Bendell: Why wouldn’t NGS pick up a germline mutation?

Wang-Gillam: A majority of [molecular tests] depend on how they gain mutations or [rather the fact that] they are not engaged to test for germline mutations. However, some of the new panels are able to do it. To be able to test for germline mutations has a lot of social implications, so it needs to meet a high standard. Some of the NGS panels tell you the germline [mutational status] but is not [traditional] germline testing. If you want to get a full germline panel, you need to move forward with certain tests. If patients truly have BRCA-positive disease, that has a lot of implications. The patient may need genetic counseling, so that test has very high standards.

Janjigian: With pancreatic cancer, when we are looking at BRCA alterations, it is important to differentiate between germline versus somatic [mutations]. Some of the commercial assays don’t differentiate, particularly FoundationOne, because there is not consent for it. Even if you have a BRCA-mutated tumor, after resistance to platinum-based therapy, the data suggest it is highly unlikely that PARP inhibitors will help. We sometimes see these desperate efforts to control the disease with PARP inhibitors in platinum-resistant disease, but it is not all that helpful. 

Bendell: Is there a role of molecular profiling in HCC? Is PD-L1 status associated with response to checkpoint inhibitors? 

Bekaii-Saab: The clear answer is probably not at this stage [in HCC], but maybe eventually. Some specific targets appear to be mildly interesting, such as FGF19, that may have studies [evaluating] them. For the most part, MSI-H is almost never present [in HCC]. Frankly, we do not find targets of interest in HCC.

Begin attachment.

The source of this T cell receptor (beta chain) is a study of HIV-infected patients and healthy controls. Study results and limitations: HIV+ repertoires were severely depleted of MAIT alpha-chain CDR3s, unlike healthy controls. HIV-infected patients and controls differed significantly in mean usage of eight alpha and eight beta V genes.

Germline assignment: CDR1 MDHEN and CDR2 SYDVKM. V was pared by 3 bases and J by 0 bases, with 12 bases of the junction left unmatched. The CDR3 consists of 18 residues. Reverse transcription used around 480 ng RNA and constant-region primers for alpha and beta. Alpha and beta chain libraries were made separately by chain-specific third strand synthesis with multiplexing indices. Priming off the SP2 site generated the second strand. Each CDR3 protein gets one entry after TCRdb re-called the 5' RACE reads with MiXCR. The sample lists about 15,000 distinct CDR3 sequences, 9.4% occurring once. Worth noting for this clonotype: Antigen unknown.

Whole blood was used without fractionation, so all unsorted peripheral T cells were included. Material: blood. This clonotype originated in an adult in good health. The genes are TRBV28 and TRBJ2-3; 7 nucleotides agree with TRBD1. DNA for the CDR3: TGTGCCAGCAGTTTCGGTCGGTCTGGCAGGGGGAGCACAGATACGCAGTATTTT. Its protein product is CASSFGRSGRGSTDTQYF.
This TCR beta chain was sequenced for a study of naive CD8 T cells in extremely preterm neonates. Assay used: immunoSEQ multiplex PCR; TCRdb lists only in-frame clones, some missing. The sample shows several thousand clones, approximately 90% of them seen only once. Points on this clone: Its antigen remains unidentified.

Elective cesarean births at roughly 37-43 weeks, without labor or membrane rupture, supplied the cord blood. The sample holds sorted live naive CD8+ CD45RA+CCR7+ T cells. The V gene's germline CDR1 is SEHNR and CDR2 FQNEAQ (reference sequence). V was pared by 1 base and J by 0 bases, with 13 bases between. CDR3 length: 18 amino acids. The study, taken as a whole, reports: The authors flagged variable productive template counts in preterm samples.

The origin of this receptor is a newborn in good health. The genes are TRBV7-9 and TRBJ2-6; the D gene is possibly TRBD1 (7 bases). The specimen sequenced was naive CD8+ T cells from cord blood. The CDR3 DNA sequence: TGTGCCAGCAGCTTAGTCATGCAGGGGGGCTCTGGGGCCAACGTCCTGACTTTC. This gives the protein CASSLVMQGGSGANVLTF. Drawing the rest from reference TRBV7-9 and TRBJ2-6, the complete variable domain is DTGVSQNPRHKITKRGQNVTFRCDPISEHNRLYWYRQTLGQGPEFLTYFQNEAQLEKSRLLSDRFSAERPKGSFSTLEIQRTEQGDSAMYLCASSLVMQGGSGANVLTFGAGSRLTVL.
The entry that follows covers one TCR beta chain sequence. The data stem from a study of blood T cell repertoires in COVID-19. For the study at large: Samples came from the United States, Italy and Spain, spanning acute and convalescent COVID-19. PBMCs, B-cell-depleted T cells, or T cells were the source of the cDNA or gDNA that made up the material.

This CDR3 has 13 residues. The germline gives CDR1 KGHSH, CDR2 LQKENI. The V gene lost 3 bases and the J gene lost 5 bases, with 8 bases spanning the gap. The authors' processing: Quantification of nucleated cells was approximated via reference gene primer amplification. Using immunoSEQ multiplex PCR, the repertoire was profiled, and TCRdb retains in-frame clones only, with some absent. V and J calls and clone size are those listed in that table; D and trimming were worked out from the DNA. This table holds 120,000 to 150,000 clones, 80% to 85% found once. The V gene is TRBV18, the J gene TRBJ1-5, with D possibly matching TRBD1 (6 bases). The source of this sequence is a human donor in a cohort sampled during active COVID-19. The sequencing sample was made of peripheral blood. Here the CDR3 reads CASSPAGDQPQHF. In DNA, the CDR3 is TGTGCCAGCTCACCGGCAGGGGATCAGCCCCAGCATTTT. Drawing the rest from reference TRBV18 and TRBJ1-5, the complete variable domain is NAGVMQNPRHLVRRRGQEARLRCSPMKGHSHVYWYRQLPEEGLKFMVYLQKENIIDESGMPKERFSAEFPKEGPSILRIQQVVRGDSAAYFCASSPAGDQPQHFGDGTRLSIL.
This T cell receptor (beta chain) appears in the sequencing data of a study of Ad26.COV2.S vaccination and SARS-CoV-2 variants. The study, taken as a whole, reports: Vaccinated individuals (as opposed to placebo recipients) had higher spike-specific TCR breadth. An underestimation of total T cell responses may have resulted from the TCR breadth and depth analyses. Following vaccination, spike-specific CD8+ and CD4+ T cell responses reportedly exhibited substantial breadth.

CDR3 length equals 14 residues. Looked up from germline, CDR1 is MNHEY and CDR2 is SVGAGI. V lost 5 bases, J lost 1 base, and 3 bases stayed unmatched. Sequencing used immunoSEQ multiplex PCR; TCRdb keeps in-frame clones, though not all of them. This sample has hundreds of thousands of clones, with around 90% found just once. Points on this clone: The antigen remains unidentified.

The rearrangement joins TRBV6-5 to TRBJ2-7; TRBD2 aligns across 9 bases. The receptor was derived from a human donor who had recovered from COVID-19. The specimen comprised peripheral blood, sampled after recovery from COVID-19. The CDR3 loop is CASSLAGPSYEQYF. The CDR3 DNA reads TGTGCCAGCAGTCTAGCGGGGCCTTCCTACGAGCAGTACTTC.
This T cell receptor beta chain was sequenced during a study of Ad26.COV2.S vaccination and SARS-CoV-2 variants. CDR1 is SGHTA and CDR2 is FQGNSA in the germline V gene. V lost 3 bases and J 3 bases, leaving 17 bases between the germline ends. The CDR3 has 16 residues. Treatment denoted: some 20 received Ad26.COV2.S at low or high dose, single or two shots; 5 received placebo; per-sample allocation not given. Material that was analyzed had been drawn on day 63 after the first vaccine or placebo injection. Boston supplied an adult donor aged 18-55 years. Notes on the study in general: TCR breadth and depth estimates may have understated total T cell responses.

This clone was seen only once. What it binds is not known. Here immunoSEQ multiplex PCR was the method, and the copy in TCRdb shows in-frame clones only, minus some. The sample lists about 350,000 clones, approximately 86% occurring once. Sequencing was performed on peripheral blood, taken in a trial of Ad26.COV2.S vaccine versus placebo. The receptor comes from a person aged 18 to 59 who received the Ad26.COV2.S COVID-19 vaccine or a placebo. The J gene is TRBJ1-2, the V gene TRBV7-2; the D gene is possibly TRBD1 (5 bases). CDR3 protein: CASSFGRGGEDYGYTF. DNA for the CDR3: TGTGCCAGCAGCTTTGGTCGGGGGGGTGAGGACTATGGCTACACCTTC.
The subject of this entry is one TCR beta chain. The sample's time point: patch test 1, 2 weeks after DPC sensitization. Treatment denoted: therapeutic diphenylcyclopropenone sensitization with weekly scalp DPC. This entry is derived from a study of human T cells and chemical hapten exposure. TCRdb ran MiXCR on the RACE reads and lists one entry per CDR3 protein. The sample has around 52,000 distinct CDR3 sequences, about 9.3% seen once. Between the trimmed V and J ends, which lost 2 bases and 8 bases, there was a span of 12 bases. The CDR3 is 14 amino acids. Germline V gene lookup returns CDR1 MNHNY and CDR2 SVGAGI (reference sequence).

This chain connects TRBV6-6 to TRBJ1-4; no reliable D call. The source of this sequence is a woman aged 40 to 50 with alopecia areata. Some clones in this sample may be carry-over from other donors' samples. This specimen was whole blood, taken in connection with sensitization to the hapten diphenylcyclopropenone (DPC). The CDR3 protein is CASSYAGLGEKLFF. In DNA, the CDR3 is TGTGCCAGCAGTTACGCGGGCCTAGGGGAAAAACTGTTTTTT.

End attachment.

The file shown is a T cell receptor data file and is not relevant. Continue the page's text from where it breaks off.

However, phase 2 studies have integrated biomarker [analyses], and PD-L1 staining has not been shown to have any predictive value for response. It is unclear which patients are likely to respond [to therapy] or not; there isn’t a good biomarker in HCC. For advanced disease, get a biopsy, but don’t get NGS.

Janjigian: In terms of HCC biology and targeted alterations, NGS may be limited, but it may help if we are able to validate the sequence of treatments. Data from James Harding, MD, [of Memorial Sloan Kettering Cancer Center], suggest that if you have Wnt activation on NGS, those patients may not do as well, or their disease control rate may be lower with checkpoint inhibitors. Again, it may not be a one-target, one-drug approach, but it may help you get a sense of tumor biology to sequence [treatment].

Bendell: Is anyone doing esophagogastroduodenoscopies [EGDs] to look for varices before testing patients with GI malignancies?

Bekaii-Saab: No. If you want to do it, you have to do it for sorafenib [Nexavar], lenvatinib [Lenvima], cabozantinib [Cabometyx], and ramucirumab [Cyramza].

Grothey: You can also look at varices on scans; your radiologist will give you some indication of whether they see varices and signs of portal hypertension. There is selective use of EGDs, but screening with every patient isn’t justified.

Bendell: We talked about patients with BRAF-mutant, MSI-H CRC. Does MSI status supersede the presence of BRAF mutations in terms of treatment selection?

Grothey: It depends on the stage. In early-stage disease, we know that the presence of MSI can offset some of the poor prognosis [BRAF mutations confer]. However, without the use of PD-L1 antibodies, BRAF-mutant tumors do poorly in the metastatic setting. For BRAF-mutant, MSI-H tumors, we have 2 approaches. I prefer immunotherapy up front because the durability of response is potentially higher, and it is better tolerated overall. However, I have had patients who did not tolerate pembrolizumab [Keytruda] based on significant diarrhea but did respond to the BEACON triplet [encorafenib (Braftovi), binimetinib (Mektovi), cetuximab (Erbitux)] and later the doublet [of encorafenib plus cetuximab]. [The patient] was one of the outliers who had longer benefit [with the doublet].

Bendell: Gastroesophageal cancers are being split into squamous and adenocarcinoma histologies. How does treatment differ for these subtypes?

Janjigian: For patients with adenocarcinoma, we have moved away from giving carboplatin plus paclitaxel because the literature suggests that [this regimen] is not good [for these patients]. For our patients with adenocarcinomas, we typically use capecitabine plus oxaliplatin.